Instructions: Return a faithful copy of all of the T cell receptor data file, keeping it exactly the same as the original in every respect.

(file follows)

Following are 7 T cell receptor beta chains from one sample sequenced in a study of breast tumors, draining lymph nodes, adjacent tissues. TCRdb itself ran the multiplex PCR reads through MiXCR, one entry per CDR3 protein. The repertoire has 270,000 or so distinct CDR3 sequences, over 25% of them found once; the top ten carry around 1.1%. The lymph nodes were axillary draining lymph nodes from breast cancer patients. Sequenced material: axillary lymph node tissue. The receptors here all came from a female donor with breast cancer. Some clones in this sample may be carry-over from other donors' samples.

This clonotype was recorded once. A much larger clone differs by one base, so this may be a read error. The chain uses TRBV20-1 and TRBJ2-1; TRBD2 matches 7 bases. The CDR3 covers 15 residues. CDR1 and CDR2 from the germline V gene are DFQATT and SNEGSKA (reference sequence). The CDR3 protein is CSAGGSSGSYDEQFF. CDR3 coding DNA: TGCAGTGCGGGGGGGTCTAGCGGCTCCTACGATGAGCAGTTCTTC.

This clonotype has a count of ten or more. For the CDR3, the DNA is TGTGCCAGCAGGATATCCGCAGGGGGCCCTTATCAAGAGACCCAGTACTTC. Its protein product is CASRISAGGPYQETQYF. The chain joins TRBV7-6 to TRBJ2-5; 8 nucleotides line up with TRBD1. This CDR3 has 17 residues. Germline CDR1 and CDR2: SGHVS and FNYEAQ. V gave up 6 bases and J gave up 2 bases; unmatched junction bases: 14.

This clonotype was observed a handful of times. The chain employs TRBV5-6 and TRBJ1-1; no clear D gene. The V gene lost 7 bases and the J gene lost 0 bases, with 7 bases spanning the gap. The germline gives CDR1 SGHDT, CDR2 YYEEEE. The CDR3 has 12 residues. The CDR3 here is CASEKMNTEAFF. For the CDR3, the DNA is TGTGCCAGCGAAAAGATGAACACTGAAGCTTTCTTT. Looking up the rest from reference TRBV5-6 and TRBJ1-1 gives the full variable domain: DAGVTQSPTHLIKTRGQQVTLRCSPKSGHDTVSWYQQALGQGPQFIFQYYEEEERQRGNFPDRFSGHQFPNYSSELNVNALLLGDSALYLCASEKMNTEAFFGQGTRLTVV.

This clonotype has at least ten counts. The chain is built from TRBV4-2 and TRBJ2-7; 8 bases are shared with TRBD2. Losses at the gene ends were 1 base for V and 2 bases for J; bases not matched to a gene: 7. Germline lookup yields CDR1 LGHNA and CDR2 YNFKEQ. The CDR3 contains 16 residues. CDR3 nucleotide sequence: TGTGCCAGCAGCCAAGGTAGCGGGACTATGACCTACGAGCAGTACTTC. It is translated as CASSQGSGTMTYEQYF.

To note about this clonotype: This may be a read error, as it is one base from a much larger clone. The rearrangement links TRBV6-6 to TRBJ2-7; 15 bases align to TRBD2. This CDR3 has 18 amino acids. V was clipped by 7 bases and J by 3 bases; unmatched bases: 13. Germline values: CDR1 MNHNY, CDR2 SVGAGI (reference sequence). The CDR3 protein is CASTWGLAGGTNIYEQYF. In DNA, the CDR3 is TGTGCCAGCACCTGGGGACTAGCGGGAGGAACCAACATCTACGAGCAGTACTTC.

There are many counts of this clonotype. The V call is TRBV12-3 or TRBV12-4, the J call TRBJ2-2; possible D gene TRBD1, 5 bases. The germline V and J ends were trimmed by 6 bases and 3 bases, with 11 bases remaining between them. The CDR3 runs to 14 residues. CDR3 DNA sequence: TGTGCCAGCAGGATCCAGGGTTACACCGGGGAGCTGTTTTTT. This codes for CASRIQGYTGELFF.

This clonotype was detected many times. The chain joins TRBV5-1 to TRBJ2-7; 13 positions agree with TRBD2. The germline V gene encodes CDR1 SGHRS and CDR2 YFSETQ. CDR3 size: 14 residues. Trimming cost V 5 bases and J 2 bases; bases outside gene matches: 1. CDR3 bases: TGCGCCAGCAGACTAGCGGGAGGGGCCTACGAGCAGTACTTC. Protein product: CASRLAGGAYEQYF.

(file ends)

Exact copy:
Following are 7 T cell receptor beta chains from one sample sequenced in a study of breast tumors, draining lymph nodes, adjacent tissues. TCRdb itself ran the multiplex PCR reads through MiXCR, one entry per CDR3 protein. The repertoire has 270,000 or so distinct CDR3 sequences, over 25% of them found once; the top ten carry around 1.1%. The lymph nodes were axillary draining lymph nodes from breast cancer patients. Sequenced material: axillary lymph node tissue. The receptors here all came from a female donor with breast cancer. Some clones in this sample may be carry-over from other donors' samples.

This clonotype was recorded once. A much larger clone differs by one base, so this may be a read error. The chain uses TRBV20-1 and TRBJ2-1; TRBD2 matches 7 bases. The CDR3 covers 15 residues. CDR1 and CDR2 from the germline V gene are DFQATT and SNEGSKA (reference sequence). The CDR3 protein is CSAGGSSGSYDEQFF. CDR3 coding DNA: TGCAGTGCGGGGGGGTCTAGCGGCTCCTACGATGAGCAGTTCTTC.

This clonotype has a count of ten or more. For the CDR3, the DNA is TGTGCCAGCAGGATATCCGCAGGGGGCCCTTATCAAGAGACCCAGTACTTC. Its protein product is CASRISAGGPYQETQYF. The chain joins TRBV7-6 to TRBJ2-5; 8 nucleotides line up with TRBD1. This CDR3 has 17 residues. Germline CDR1 and CDR2: SGHVS and FNYEAQ. V gave up 6 bases and J gave up 2 bases; unmatched junction bases: 14.

This clonotype was observed a handful of times. The chain employs TRBV5-6 and TRBJ1-1; no clear D gene. The V gene lost 7 bases and the J gene lost 0 bases, with 7 bases spanning the gap. The germline gives CDR1 SGHDT, CDR2 YYEEEE. The CDR3 has 12 residues. The CDR3 here is CASEKMNTEAFF. For the CDR3, the DNA is TGTGCCAGCGAAAAGATGAACACTGAAGCTTTCTTT. Looking up the rest from reference TRBV5-6 and TRBJ1-1 gives the full variable domain: DAGVTQSPTHLIKTRGQQVTLRCSPKSGHDTVSWYQQALGQGPQFIFQYYEEEERQRGNFPDRFSGHQFPNYSSELNVNALLLGDSALYLCASEKMNTEAFFGQGTRLTVV.

This clonotype has at least ten counts. The chain is built from TRBV4-2 and TRBJ2-7; 8 bases are shared with TRBD2. Losses at the gene ends were 1 base for V and 2 bases for J; bases not matched to a gene: 7. Germline lookup yields CDR1 LGHNA and CDR2 YNFKEQ. The CDR3 contains 16 residues. CDR3 nucleotide sequence: TGTGCCAGCAGCCAAGGTAGCGGGACTATGACCTACGAGCAGTACTTC. It is translated as CASSQGSGTMTYEQYF.

To note about this clonotype: This may be a read error, as it is one base from a much larger clone. The rearrangement links TRBV6-6 to TRBJ2-7; 15 bases align to TRBD2. This CDR3 has 18 amino acids. V was clipped by 7 bases and J by 3 bases; unmatched bases: 13. Germline values: CDR1 MNHNY, CDR2 SVGAGI (reference sequence). The CDR3 protein is CASTWGLAGGTNIYEQYF. In DNA, the CDR3 is TGTGCCAGCACCTGGGGACTAGCGGGAGGAACCAACATCTACGAGCAGTACTTC.

There are many counts of this clonotype. The V call is TRBV12-3 or TRBV12-4, the J call TRBJ2-2; possible D gene TRBD1, 5 bases. The germline V and J ends were trimmed by 6 bases and 3 bases, with 11 bases remaining between them. The CDR3 runs to 14 residues. CDR3 DNA sequence: TGTGCCAGCAGGATCCAGGGTTACACCGGGGAGCTGTTTTTT. This codes for CASRIQGYTGELFF.

This clonotype was detected many times. The chain joins TRBV5-1 to TRBJ2-7; 13 positions agree with TRBD2. The germline V gene encodes CDR1 SGHRS and CDR2 YFSETQ. CDR3 size: 14 residues. Trimming cost V 5 bases and J 2 bases; bases outside gene matches: 1. CDR3 bases: TGCGCCAGCAGACTAGCGGGAGGGGCCTACGAGCAGTACTTC. Protein product: CASRLAGGAYEQYF.